In an important victory for the multi-billion dollar life settlements industry, the United States Court of Appeals for the Eighth Circuit issued a landmark ruling on March 13 that makes it much more difficult for life insurance companies to void policies under the so-called “insurable interest” doctrine. The ruling, which came in the case PHL Variable Insurance Company v. Bank of Utah, endorses the validity of the secondary market for life insurance policies and strengthens the position of policyholders and investors alike.
The case concerns a life insurance policy that PHL Variable Insurance Company issued on the life of an individual who set up an irrevocable life insurance trust to hold the policy and named his wife as the beneficiary of the policy proceeds. With PHL’s knowledge and approval, the trust borrowed money to pay the premiums on the policy. The trust eventually defaulted on the loan and surrendered the policy to the lender in lieu of repayment. After the insured individual died in November 2011, the owner of the policy submitted a claim for the death benefit to PHL. Rather than pay the claim, however, PHL filed a lawsuit in federal court in Minnesota against the policy owner, claiming the policy was void for lack of an insurable interest. The “insurable interest” doctrine requires that the person who obtains a life insurance policy have an interest in the continued life and health of the insured, based on either a family or economic relationship. PHL charged that this policy was obtained by a hedge fund that did not have an insurable interest in the individual’s life as part of a stranger-originated life insurance – or “STOLI” – scheme. Bank of Utah, the securities intermediary that currently holds the policy, filed a counterclaim against PHL seeking to recover the full death benefit plus interest. The district court found the policy to be void for lack of insurable interest at inception.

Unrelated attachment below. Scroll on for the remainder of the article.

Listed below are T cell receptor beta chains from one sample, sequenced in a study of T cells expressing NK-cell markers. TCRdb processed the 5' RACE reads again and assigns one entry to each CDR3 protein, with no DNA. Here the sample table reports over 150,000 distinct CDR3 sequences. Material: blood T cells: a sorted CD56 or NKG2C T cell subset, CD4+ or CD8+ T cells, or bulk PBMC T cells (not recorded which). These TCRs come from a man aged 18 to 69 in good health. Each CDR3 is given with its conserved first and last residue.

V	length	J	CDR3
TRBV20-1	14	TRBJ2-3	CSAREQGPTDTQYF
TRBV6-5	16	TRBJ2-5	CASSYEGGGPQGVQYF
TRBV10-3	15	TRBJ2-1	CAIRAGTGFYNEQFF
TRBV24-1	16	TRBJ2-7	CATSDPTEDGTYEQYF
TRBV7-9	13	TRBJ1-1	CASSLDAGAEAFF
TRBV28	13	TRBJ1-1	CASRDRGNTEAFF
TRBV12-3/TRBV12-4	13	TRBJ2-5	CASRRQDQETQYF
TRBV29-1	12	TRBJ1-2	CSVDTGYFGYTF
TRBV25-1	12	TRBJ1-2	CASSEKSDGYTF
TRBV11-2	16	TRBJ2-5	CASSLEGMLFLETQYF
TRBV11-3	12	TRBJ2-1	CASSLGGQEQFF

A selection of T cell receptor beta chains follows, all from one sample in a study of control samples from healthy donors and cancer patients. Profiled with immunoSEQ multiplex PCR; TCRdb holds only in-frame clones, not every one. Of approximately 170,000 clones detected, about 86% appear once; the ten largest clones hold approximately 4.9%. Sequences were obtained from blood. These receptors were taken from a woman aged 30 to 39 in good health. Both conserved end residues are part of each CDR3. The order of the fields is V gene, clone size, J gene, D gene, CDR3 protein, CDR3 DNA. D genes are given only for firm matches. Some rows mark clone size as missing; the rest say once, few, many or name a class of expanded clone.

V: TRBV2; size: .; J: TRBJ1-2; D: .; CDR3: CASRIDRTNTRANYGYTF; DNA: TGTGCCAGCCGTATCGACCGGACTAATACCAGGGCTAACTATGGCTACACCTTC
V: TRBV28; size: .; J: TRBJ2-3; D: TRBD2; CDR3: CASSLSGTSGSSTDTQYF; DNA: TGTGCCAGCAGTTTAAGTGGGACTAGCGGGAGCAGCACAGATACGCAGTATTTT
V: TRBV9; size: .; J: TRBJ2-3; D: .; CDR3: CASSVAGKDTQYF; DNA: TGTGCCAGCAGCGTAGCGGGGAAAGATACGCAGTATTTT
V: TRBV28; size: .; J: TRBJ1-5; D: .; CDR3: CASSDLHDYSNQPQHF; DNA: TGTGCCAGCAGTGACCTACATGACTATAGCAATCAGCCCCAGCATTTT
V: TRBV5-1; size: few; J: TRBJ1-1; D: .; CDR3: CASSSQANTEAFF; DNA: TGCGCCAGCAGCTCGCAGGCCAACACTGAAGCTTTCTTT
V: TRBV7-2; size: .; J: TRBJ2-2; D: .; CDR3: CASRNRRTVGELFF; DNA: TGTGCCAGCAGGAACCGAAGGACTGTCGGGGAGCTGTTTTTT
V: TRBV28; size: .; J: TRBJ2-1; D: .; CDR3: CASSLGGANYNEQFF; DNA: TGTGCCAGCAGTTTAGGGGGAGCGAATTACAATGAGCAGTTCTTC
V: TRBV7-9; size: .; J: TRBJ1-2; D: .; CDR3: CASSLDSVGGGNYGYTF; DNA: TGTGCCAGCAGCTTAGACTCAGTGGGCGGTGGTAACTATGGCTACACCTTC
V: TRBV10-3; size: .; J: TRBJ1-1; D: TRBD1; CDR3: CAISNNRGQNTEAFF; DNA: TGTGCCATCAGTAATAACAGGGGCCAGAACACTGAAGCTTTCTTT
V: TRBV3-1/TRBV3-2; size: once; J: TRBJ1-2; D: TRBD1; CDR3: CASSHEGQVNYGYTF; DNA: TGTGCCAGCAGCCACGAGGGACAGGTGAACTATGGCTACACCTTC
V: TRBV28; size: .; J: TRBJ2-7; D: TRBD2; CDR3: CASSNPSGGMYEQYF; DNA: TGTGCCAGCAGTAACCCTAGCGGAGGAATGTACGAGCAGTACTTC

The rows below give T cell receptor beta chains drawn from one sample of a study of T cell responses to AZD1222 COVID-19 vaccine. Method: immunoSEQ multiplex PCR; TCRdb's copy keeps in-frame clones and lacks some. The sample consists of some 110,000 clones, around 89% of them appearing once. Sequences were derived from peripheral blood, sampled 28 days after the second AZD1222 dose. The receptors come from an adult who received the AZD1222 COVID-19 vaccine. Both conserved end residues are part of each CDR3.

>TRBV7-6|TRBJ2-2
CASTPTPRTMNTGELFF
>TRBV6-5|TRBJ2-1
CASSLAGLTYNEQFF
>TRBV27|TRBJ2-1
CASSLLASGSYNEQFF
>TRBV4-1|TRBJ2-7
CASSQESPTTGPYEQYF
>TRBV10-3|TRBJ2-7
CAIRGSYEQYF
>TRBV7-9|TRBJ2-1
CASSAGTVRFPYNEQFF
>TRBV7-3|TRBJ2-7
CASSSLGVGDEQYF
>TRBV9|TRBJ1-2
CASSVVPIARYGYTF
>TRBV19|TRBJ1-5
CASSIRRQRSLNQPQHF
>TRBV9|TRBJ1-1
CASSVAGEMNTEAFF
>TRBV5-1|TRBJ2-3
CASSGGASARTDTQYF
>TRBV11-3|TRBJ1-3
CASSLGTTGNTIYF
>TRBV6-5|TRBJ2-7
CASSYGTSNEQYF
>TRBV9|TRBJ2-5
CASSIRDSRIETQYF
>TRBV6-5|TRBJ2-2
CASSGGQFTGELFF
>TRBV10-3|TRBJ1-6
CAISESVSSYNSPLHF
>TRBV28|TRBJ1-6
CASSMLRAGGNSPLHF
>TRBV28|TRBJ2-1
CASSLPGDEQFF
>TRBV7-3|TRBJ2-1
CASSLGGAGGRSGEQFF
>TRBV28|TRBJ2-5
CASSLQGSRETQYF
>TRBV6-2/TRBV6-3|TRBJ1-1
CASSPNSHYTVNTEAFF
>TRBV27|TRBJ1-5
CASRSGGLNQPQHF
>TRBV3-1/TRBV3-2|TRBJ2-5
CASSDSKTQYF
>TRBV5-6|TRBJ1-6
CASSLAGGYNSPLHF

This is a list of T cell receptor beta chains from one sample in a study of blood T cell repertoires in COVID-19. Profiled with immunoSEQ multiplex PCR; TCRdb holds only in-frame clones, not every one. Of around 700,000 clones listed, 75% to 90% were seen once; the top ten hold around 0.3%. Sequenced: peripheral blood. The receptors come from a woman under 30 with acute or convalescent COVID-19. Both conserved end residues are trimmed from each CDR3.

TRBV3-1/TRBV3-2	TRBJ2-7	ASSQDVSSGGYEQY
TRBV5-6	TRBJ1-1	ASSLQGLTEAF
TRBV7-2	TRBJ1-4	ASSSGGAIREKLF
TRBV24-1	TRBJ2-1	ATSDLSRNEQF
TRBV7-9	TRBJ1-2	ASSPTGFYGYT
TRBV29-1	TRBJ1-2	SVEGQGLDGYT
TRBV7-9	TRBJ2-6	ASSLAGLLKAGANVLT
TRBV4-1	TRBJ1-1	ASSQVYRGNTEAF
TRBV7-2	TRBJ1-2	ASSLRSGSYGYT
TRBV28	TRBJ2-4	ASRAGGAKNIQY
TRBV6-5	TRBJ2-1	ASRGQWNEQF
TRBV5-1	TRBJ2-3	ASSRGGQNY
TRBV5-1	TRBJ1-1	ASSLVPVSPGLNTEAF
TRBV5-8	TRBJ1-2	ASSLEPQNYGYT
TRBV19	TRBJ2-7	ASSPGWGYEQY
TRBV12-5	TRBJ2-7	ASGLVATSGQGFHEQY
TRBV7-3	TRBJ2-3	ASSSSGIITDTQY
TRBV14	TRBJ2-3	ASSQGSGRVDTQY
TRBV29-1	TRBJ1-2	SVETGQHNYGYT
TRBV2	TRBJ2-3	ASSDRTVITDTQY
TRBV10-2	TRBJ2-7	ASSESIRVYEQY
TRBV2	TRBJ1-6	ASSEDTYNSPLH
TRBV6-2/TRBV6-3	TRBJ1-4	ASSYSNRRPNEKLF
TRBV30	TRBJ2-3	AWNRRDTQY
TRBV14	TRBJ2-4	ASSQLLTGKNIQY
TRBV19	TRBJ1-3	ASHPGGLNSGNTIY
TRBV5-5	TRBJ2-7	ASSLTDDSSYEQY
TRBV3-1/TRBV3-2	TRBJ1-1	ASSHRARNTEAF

In Friday’s ruling, the Eighth Circuit reversed the district court and held that the policy is valid. Addressing a question of first impression under Minnesota law, the court articulated a broad principle that an insurer cannot use the insurable interest defense to declare a policy void if that policy was purchased by the insured on his own life, regardless of whether the policy is subsequently transferred to an entity that lacks an insurable interest in the insured’s life.
In another important holding, the Court of Appeals rejected the district court’s interpretation of Minnesota law and held that an insurer seeking to contest a policy under the insurable interest doctrine (a more difficult task now under the court’s first holding) must bring such a challenge within the two-year contestability period mandated by statute.
The Eighth Circuit’s two holdings will ensure that insurers fulfill their obligation to pay the death benefit on insurance policies that are purchased on the secondary life insurance market, including premium financed policies. This will give lenders and investors greater confidence in the value of their investments, and therefore make the secondary market for life insurance more reliable and efficient. And that, in turn, will give seniors and others who wish to sell their life insurance policies on the secondary market the best value for those policies.
While the Bank of Utah decision was decided under Minnesota law, it could have national implications. The relative lack of precedent on insurable interest means that courts often look to decisions from other jurisdictions to determine the bounds of the insurable interest requirement.
Orrick partner Stephen Foresta is lead counsel to Bank of Utah. Orrick partner Robert Loeb argued the appeal. The Orrick team also included Khai LeQuang, Marc Shapiro, Alec Orenstein, Nancy Harris, Philipp Smaylovsky, Shaila Rahman Diwan, Jamie Shookman and Aaron Rubin.